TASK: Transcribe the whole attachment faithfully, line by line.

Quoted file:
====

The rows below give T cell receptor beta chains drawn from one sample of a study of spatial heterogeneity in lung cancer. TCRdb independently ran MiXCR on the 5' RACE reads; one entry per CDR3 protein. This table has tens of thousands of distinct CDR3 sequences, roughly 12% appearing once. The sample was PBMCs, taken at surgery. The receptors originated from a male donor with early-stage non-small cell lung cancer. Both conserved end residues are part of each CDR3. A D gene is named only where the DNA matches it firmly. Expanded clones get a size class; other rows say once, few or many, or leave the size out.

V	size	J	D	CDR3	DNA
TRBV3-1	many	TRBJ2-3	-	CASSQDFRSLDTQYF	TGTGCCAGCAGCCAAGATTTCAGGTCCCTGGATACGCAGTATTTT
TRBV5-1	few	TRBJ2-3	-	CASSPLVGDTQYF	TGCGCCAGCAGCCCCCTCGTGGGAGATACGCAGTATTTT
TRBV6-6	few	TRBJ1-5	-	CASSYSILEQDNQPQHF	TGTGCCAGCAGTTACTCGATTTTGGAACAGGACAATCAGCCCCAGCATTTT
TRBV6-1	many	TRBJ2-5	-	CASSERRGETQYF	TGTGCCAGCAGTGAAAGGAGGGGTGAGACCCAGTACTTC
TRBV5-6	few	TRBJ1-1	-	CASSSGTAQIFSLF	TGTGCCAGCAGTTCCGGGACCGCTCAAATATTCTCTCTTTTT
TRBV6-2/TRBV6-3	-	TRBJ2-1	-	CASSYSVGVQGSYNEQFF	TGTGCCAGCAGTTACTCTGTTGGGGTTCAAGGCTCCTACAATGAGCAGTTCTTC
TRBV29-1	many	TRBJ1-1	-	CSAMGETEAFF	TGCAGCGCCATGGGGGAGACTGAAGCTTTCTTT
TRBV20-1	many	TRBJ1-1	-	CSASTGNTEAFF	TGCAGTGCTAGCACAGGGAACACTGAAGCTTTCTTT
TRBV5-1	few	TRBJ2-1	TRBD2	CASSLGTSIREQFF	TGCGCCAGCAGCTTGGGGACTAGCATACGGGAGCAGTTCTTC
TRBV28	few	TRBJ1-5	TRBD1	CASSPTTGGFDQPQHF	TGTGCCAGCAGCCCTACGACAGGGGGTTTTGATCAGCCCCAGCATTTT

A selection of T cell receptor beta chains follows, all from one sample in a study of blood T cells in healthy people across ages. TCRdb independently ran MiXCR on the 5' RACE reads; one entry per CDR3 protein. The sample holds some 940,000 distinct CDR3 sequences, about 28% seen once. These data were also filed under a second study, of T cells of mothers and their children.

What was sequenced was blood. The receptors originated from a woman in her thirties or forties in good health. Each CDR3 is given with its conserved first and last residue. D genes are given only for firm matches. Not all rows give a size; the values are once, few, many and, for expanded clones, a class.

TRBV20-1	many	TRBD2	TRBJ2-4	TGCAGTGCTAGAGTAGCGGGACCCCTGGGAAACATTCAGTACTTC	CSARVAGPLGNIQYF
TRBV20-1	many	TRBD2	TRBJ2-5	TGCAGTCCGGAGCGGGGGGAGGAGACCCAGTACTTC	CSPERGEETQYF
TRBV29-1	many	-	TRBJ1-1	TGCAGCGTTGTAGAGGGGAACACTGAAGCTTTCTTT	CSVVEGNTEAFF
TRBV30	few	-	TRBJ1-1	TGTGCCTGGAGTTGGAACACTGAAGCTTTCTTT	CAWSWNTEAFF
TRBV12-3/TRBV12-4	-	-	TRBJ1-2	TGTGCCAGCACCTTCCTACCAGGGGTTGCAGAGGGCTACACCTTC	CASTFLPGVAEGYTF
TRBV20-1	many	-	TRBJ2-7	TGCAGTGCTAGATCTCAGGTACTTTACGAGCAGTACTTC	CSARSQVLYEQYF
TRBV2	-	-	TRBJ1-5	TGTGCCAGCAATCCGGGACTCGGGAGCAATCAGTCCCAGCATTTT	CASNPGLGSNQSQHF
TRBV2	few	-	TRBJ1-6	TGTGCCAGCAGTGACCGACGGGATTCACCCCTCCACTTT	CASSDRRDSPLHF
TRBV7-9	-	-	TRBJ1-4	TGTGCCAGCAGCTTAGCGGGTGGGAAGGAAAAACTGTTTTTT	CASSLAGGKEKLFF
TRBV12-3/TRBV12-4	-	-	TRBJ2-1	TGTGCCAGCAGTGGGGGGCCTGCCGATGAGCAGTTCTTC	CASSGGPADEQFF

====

The rows below give T cell receptor beta chains drawn from one sample of a study of spatial heterogeneity in lung cancer. TCRdb independently ran MiXCR on the 5' RACE reads; one entry per CDR3 protein. This table has tens of thousands of distinct CDR3 sequences, roughly 12% appearing once. The sample was PBMCs, taken at surgery. The receptors originated from a male donor with early-stage non-small cell lung cancer. Both conserved end residues are part of each CDR3. A D gene is named only where the DNA matches it firmly. Expanded clones get a size class; other rows say once, few or many, or leave the size out.

V	size	J	D	CDR3	DNA
TRBV3-1	many	TRBJ2-3	-	CASSQDFRSLDTQYF	TGTGCCAGCAGCCAAGATTTCAGGTCCCTGGATACGCAGTATTTT
TRBV5-1	few	TRBJ2-3	-	CASSPLVGDTQYF	TGCGCCAGCAGCCCCCTCGTGGGAGATACGCAGTATTTT
TRBV6-6	few	TRBJ1-5	-	CASSYSILEQDNQPQHF	TGTGCCAGCAGTTACTCGATTTTGGAACAGGACAATCAGCCCCAGCATTTT
TRBV6-1	many	TRBJ2-5	-	CASSERRGETQYF	TGTGCCAGCAGTGAAAGGAGGGGTGAGACCCAGTACTTC
TRBV5-6	few	TRBJ1-1	-	CASSSGTAQIFSLF	TGTGCCAGCAGTTCCGGGACCGCTCAAATATTCTCTCTTTTT
TRBV6-2/TRBV6-3	-	TRBJ2-1	-	CASSYSVGVQGSYNEQFF	TGTGCCAGCAGTTACTCTGTTGGGGTTCAAGGCTCCTACAATGAGCAGTTCTTC
TRBV29-1	many	TRBJ1-1	-	CSAMGETEAFF	TGCAGCGCCATGGGGGAGACTGAAGCTTTCTTT
TRBV20-1	many	TRBJ1-1	-	CSASTGNTEAFF	TGCAGTGCTAGCACAGGGAACACTGAAGCTTTCTTT
TRBV5-1	few	TRBJ2-1	TRBD2	CASSLGTSIREQFF	TGCGCCAGCAGCTTGGGGACTAGCATACGGGAGCAGTTCTTC
TRBV28	few	TRBJ1-5	TRBD1	CASSPTTGGFDQPQHF	TGTGCCAGCAGCCCTACGACAGGGGGTTTTGATCAGCCCCAGCATTTT

A selection of T cell receptor beta chains follows, all from one sample in a study of blood T cells in healthy people across ages. TCRdb independently ran MiXCR on the 5' RACE reads; one entry per CDR3 protein. The sample holds some 940,000 distinct CDR3 sequences, about 28% seen once. These data were also filed under a second study, of T cells of mothers and their children.

What was sequenced was blood. The receptors originated from a woman in her thirties or forties in good health. Each CDR3 is given with its conserved first and last residue. D genes are given only for firm matches. Not all rows give a size; the values are once, few, many and, for expanded clones, a class.

TRBV20-1	many	TRBD2	TRBJ2-4	TGCAGTGCTAGAGTAGCGGGACCCCTGGGAAACATTCAGTACTTC	CSARVAGPLGNIQYF
TRBV20-1	many	TRBD2	TRBJ2-5	TGCAGTCCGGAGCGGGGGGAGGAGACCCAGTACTTC	CSPERGEETQYF
TRBV29-1	many	-	TRBJ1-1	TGCAGCGTTGTAGAGGGGAACACTGAAGCTTTCTTT	CSVVEGNTEAFF
TRBV30	few	-	TRBJ1-1	TGTGCCTGGAGTTGGAACACTGAAGCTTTCTTT	CAWSWNTEAFF
TRBV12-3/TRBV12-4	-	-	TRBJ1-2	TGTGCCAGCACCTTCCTACCAGGGGTTGCAGAGGGCTACACCTTC	CASTFLPGVAEGYTF
TRBV20-1	many	-	TRBJ2-7	TGCAGTGCTAGATCTCAGGTACTTTACGAGCAGTACTTC	CSARSQVLYEQYF
TRBV2	-	-	TRBJ1-5	TGTGCCAGCAATCCGGGACTCGGGAGCAATCAGTCCCAGCATTTT	CASNPGLGSNQSQHF
TRBV2	few	-	TRBJ1-6	TGTGCCAGCAGTGACCGACGGGATTCACCCCTCCACTTT	CASSDRRDSPLHF
TRBV7-9	-	-	TRBJ1-4	TGTGCCAGCAGCTTAGCGGGTGGGAAGGAAAAACTGTTTTTT	CASSLAGGKEKLFF
TRBV12-3/TRBV12-4	-	-	TRBJ2-1	TGTGCCAGCAGTGGGGGGCCTGCCGATGAGCAGTTCTTC	CASSGGPADEQFF